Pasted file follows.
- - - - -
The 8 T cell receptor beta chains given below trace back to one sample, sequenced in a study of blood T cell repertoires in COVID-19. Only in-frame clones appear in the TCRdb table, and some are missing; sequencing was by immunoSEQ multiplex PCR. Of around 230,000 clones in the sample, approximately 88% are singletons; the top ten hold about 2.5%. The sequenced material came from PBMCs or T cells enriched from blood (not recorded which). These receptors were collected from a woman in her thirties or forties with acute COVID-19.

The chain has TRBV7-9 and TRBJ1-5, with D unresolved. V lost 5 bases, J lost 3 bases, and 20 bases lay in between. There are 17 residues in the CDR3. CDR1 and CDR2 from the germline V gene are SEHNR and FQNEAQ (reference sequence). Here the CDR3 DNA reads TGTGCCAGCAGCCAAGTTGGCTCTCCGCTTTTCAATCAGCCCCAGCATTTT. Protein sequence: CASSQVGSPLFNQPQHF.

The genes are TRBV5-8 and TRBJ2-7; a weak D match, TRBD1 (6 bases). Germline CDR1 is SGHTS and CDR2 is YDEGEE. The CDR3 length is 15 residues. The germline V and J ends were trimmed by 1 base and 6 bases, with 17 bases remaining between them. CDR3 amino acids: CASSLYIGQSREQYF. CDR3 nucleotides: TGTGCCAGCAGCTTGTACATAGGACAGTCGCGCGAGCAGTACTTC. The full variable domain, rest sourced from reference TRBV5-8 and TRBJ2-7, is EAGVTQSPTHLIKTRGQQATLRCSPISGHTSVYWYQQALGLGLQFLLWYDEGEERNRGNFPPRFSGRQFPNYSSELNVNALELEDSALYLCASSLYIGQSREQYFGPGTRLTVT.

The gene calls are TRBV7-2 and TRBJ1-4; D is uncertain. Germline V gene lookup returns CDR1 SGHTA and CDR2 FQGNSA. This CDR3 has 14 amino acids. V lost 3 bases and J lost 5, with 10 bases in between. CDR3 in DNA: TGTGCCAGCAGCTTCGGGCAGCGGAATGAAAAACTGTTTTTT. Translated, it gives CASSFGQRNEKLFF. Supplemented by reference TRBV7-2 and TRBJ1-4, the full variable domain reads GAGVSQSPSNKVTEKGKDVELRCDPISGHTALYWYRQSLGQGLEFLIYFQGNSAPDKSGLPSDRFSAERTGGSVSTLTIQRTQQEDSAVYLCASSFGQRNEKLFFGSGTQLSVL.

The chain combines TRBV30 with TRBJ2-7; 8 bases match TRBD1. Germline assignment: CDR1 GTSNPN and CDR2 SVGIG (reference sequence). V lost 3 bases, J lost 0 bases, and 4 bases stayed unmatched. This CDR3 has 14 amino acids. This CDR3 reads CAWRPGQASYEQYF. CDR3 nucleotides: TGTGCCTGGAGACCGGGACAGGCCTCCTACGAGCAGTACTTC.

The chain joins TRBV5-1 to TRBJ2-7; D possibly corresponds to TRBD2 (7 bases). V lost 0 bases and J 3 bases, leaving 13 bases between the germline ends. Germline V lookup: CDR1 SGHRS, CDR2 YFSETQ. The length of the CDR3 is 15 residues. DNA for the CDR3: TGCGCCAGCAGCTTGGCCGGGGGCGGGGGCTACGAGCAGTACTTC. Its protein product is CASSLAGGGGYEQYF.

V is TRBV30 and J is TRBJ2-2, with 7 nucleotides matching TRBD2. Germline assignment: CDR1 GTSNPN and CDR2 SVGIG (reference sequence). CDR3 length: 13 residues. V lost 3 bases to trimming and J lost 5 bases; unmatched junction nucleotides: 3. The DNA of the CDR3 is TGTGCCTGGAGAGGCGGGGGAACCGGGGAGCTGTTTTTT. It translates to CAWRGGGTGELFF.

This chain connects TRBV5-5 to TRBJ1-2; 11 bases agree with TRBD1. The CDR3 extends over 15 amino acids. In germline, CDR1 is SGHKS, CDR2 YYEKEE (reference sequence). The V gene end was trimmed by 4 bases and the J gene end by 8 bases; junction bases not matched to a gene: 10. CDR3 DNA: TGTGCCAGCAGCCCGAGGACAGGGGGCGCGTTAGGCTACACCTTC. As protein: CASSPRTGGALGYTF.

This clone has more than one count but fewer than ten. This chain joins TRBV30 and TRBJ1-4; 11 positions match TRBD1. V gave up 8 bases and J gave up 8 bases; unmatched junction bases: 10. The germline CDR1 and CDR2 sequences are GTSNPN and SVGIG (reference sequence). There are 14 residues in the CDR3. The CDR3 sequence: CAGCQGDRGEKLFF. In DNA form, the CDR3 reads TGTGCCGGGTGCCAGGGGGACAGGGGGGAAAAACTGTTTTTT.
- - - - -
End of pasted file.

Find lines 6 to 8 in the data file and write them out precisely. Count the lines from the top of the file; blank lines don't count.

The chain joins TRBV5-1 to TRBJ2-7; D possibly corresponds to TRBD2 (7 bases). V lost 0 bases and J 3 bases, leaving 13 bases between the germline ends. Germline V lookup: CDR1 SGHRS, CDR2 YFSETQ. The length of the CDR3 is 15 residues. DNA for the CDR3: TGCGCCAGCAGCTTGGCCGGGGGCGGGGGCTACGAGCAGTACTTC. Its protein product is CASSLAGGGGYEQYF.

V is TRBV30 and J is TRBJ2-2, with 7 nucleotides matching TRBD2. Germline assignment: CDR1 GTSNPN and CDR2 SVGIG (reference sequence). CDR3 length: 13 residues. V lost 3 bases to trimming and J lost 5 bases; unmatched junction nucleotides: 3. The DNA of the CDR3 is TGTGCCTGGAGAGGCGGGGGAACCGGGGAGCTGTTTTTT. It translates to CAWRGGGTGELFF.

This chain connects TRBV5-5 to TRBJ1-2; 11 bases agree with TRBD1. The CDR3 extends over 15 amino acids. In germline, CDR1 is SGHKS, CDR2 YYEKEE (reference sequence). The V gene end was trimmed by 4 bases and the J gene end by 8 bases; junction bases not matched to a gene: 10. CDR3 DNA: TGTGCCAGCAGCCCGAGGACAGGGGGCGCGTTAGGCTACACCTTC. As protein: CASSPRTGGALGYTF.